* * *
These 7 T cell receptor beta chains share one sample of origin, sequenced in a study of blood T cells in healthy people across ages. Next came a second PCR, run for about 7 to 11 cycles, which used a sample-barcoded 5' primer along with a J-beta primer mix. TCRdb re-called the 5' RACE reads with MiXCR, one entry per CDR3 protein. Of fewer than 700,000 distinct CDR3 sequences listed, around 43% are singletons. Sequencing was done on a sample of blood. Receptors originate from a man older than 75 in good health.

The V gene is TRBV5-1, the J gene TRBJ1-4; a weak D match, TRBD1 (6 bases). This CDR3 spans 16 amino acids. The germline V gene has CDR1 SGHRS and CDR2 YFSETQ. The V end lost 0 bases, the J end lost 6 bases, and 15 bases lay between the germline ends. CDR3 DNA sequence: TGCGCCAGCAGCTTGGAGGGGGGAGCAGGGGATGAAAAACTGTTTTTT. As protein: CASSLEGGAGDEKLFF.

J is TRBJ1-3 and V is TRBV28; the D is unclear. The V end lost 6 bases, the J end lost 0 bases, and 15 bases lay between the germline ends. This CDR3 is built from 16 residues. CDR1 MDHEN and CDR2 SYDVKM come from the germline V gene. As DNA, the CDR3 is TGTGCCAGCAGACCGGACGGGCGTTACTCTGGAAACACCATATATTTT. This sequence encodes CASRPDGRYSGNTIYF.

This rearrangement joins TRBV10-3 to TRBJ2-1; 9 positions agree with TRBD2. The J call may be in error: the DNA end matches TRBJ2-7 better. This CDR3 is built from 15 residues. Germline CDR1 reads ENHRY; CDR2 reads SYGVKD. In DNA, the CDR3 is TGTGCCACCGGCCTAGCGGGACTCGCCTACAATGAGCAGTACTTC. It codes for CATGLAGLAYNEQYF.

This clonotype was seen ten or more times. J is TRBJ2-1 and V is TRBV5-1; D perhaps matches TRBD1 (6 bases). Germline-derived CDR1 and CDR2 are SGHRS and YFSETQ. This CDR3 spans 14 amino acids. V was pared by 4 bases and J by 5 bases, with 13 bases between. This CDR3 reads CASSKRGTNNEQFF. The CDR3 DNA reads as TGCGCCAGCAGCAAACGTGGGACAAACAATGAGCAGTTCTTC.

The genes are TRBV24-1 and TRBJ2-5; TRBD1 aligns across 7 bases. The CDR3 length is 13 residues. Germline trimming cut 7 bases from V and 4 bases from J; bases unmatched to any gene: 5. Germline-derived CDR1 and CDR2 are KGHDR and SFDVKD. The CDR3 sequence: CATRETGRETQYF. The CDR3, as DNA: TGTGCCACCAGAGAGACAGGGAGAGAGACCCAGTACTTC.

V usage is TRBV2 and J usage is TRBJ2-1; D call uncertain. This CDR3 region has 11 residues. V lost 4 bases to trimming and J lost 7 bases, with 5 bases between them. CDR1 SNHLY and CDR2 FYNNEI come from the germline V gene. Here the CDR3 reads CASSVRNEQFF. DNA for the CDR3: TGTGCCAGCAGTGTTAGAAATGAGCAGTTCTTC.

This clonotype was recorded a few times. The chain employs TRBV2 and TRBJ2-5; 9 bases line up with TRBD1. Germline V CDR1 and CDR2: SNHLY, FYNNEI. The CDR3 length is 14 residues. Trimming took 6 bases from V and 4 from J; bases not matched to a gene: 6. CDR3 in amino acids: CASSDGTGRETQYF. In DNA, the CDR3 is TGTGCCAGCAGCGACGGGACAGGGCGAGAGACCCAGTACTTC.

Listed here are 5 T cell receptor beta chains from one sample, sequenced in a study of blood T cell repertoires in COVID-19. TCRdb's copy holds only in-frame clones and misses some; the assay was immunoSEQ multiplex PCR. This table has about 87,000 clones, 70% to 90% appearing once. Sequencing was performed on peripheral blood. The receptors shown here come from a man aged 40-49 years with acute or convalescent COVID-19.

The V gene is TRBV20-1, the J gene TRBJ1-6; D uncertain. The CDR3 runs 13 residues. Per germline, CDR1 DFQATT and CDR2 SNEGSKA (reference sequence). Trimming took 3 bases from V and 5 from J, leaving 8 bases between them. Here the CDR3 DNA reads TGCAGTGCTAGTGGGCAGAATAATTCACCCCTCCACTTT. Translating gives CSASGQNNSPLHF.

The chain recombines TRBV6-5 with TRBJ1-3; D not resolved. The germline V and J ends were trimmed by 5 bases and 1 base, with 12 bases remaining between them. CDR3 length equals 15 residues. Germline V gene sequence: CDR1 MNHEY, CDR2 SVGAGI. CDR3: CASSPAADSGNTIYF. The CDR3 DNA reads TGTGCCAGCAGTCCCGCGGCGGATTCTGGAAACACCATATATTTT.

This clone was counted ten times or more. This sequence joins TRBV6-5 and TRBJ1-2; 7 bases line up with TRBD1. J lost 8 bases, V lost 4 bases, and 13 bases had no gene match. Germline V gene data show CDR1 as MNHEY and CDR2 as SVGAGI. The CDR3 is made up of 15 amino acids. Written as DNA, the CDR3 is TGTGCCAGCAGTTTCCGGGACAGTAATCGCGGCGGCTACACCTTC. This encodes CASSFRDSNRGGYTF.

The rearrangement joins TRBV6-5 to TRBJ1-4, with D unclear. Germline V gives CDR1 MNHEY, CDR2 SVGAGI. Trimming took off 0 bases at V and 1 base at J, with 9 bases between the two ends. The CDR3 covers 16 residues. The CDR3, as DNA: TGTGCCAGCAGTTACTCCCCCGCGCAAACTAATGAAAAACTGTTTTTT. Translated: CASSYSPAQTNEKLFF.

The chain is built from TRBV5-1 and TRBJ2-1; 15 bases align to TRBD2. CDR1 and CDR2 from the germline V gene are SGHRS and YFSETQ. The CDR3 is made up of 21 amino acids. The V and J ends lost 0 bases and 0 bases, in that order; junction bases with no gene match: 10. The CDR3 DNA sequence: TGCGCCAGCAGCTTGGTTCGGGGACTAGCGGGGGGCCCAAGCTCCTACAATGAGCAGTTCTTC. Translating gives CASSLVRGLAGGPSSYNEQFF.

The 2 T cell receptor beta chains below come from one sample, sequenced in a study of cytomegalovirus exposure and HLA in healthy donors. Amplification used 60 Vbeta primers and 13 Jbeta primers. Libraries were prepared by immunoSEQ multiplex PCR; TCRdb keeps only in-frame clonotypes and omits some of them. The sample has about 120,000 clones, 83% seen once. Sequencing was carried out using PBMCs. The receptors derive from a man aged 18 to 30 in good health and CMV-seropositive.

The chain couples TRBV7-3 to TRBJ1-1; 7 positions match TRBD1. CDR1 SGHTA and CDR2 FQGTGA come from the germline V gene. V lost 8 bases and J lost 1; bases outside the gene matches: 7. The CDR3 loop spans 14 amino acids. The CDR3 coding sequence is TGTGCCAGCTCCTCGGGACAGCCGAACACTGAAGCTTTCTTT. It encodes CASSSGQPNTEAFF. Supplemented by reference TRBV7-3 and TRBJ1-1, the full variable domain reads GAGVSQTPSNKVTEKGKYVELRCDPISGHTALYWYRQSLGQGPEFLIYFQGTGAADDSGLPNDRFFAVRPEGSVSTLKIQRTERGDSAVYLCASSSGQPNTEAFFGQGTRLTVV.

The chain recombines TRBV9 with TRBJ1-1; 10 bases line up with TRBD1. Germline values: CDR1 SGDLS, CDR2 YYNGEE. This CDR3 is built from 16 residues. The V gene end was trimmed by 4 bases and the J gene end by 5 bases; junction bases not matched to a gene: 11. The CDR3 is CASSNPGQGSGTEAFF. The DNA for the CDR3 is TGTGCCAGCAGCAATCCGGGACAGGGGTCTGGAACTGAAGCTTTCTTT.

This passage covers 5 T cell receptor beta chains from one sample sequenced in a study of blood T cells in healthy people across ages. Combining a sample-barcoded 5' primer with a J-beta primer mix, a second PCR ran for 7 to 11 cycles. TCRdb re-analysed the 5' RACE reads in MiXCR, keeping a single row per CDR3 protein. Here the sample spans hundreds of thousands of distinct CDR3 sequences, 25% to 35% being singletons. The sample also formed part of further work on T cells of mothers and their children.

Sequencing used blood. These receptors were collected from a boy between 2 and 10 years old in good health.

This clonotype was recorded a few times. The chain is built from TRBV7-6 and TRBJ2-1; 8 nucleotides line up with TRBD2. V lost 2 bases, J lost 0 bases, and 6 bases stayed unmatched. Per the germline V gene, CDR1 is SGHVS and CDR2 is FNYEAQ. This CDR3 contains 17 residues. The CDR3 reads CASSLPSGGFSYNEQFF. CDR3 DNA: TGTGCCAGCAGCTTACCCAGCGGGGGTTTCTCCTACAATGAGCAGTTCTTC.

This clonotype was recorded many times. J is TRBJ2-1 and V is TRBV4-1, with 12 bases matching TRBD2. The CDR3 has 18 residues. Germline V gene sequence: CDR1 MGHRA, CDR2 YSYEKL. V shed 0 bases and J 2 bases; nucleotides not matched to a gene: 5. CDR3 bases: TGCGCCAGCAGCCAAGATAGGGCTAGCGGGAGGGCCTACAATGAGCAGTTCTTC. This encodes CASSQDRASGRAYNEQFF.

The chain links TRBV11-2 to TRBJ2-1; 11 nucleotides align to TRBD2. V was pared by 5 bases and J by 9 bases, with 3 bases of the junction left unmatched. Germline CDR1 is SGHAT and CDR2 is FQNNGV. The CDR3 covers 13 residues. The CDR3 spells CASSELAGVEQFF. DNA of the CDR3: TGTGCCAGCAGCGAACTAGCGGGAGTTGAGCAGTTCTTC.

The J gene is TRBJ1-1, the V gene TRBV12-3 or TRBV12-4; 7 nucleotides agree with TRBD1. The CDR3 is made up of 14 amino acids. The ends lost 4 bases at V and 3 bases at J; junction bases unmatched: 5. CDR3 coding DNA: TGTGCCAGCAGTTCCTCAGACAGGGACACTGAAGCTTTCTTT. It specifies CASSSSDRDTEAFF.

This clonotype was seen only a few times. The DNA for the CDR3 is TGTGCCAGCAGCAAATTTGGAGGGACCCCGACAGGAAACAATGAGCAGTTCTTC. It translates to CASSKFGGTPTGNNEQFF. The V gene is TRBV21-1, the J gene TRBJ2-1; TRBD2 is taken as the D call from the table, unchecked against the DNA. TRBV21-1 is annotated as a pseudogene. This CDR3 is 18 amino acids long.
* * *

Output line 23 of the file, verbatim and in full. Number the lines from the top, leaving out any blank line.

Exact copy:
The J gene is TRBJ1-1, the V gene TRBV12-3 or TRBV12-4; 7 nucleotides agree with TRBD1. The CDR3 is made up of 14 amino acids. The ends lost 4 bases at V and 3 bases at J; junction bases unmatched: 5. CDR3 coding DNA: TGTGCCAGCAGTTCCTCAGACAGGGACACTGAAGCTTTCTTT. It specifies CASSSSDRDTEAFF.